अकीर्तिं चापि भूतानि
कथयिष्यन्ति तेऽव्ययाम् |
र्मरणादतिरिच्यते || 34||
akīrtiṁ chāpi bhūtāni
kathayiṣhyanti te ’vyayām
akīrtim—infamy; cha—and; api—also; bhūtāni—people; kathayiṣhyanti—will speak; te—of your; avyayām—everlasting; sambhāvitasya—of a respectable person; cha—and; akīrtiḥ—infamy; maraṇāt—than death; atirichyate—is greater
And also, these people will speak of your everlasting dishonor, and to one who is honored, dishonor is worse than death.
Disgrace comes when a man neglects his duty or when he does an unrighteous deed. The Lord points out that disgrace is worse than death, for death destroys the body, but disgrace stains the fair name of a man for generations.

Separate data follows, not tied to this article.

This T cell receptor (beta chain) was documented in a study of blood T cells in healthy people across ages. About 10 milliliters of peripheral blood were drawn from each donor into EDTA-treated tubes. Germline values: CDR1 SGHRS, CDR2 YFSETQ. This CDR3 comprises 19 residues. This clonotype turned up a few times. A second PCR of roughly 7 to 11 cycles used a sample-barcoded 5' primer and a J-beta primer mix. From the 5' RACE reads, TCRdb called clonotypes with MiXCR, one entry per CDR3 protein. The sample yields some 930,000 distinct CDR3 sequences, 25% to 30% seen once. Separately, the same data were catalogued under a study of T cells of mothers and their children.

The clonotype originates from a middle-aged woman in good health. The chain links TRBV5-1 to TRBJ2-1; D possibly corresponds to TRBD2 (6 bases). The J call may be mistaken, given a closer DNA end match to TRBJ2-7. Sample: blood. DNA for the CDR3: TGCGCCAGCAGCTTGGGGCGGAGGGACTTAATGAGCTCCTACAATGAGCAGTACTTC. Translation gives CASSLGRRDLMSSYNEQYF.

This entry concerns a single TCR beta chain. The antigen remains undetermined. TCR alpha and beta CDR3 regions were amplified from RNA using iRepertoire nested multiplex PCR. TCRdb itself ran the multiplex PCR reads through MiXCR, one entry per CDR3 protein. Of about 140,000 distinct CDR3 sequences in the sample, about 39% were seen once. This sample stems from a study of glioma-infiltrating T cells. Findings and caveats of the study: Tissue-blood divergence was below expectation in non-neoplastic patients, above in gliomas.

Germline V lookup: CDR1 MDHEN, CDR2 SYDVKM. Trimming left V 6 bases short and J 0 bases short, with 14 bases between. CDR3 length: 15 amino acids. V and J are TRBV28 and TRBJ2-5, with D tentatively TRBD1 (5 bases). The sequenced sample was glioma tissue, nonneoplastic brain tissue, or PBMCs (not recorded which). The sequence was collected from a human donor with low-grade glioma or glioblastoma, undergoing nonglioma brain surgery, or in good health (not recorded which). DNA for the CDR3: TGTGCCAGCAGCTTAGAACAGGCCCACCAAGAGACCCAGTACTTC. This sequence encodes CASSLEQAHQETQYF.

There is an inner meaning also. The individual human being is Atma, the imperishable ever-glorious Self. But man foolishly identifies himself with the foul small cage of flesh and suffers disgrace voluntarily which no honorable man can contemplate or ensure. It is man’s highest duty to live in and feel the glory of Atma, and his identity with the whole universe.